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August 1988

Congenital Cholesteatomas in Children: An Embryologic Correlation

Author Affiliations


Arch Otolaryngol Head Neck Surg. 1988;114(8):835. doi:10.1001/archotol.1988.01860200017007

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During the Eastern Section meeting of the Triologic Society, New York City, Jan 29, 1988, Drs Mark Levenson, Leslie Michaels, Simon Parisier, and Charles Juarbe presented their observations regarding congenital cholesteatomas in children and suggested that this entity results from an embryologic epidermoid rest present in the fetal mesotympanum.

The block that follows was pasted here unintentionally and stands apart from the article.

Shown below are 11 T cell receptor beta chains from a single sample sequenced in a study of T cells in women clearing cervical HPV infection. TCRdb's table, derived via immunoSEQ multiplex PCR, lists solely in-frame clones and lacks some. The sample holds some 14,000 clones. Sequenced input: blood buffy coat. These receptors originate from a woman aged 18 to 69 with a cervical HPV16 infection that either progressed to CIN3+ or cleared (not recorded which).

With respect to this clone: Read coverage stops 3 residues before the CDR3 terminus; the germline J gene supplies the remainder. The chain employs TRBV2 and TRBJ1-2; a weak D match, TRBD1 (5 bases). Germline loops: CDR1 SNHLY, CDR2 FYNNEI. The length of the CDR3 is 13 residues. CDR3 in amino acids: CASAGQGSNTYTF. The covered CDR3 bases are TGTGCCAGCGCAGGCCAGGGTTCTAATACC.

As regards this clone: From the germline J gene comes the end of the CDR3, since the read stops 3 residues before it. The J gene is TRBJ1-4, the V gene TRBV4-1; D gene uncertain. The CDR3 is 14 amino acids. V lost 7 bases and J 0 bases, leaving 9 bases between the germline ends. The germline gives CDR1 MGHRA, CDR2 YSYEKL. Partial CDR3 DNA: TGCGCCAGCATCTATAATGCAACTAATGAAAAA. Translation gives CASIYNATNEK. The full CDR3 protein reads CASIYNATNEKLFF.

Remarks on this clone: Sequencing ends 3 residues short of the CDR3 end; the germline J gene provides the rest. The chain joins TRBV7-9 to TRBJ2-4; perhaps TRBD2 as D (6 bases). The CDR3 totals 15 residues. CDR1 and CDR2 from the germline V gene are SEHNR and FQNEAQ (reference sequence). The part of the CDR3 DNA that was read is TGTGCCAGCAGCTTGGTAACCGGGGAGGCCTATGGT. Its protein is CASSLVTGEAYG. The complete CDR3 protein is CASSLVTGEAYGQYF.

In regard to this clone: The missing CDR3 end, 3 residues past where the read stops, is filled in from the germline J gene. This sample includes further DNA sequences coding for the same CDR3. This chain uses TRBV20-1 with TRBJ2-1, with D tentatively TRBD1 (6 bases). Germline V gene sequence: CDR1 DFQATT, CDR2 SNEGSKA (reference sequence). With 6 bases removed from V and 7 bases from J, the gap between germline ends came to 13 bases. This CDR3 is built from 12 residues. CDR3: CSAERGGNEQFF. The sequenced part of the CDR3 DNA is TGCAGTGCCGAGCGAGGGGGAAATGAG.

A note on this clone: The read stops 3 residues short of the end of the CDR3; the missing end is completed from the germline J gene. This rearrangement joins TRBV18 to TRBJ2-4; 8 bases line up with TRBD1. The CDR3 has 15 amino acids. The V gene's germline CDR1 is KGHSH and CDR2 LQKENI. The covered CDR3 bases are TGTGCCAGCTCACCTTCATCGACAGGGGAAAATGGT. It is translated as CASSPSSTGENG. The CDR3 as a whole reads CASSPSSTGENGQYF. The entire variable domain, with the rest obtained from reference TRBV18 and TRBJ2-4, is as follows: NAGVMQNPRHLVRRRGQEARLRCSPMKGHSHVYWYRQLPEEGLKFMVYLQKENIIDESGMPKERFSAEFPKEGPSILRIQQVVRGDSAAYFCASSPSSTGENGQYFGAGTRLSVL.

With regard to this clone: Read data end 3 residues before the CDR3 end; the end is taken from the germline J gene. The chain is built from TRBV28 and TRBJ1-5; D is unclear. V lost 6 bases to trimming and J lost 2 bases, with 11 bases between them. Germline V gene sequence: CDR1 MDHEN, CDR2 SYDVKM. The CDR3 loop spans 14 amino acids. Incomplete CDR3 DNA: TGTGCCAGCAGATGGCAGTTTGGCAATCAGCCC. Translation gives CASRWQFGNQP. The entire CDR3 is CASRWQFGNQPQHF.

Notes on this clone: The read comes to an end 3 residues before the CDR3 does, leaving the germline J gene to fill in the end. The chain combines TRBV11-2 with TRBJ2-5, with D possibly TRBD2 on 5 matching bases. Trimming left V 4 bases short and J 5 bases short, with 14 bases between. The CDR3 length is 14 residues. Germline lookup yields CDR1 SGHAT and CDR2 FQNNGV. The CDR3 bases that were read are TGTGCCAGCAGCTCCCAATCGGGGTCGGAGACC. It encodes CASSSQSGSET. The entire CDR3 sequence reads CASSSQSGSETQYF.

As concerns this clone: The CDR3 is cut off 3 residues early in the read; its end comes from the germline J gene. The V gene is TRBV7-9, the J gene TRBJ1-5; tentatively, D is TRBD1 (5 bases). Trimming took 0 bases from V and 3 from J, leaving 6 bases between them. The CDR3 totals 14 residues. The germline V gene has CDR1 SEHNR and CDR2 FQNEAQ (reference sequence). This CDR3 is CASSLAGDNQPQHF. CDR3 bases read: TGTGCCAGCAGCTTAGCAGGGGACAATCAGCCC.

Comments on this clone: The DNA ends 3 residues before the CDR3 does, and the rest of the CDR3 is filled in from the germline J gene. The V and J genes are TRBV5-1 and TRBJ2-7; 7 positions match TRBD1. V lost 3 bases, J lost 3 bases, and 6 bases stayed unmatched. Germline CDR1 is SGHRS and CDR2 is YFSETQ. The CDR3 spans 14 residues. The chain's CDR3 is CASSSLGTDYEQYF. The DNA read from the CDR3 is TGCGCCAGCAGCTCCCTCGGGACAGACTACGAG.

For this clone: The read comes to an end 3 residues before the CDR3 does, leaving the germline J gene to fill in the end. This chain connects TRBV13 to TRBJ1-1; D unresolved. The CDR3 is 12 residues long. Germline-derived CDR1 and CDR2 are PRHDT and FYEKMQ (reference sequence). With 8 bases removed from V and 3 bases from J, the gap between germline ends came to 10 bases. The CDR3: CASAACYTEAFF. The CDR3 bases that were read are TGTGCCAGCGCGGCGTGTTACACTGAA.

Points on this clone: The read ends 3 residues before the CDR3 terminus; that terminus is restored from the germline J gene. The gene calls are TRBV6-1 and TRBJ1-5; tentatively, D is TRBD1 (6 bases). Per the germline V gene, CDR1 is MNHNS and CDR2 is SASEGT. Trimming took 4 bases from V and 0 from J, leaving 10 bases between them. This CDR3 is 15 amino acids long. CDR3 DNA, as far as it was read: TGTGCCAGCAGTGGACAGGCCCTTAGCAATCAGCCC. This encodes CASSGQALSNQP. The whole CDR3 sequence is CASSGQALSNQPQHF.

The clinical findings in 37 children with congenital cholesteatoma of the middle ear were detailed in their presentation. The authors hypothesized that congenital cholesteatoma originates from an epidermoid formation that has been identified histologically in the anterior/superior lateral tympanic cavity adjacent to the anterior anulus during fetal development, which, if it fails to involute by 33 weeks' gestation, results in a congenital cholesteatoma and continues to grow. The authors have observed that the epidermoid formation may have a varied geometric shape but consists of stratified squamous epidermoid cells. This structure is observed to be present at a histologic differentiation point demarcating

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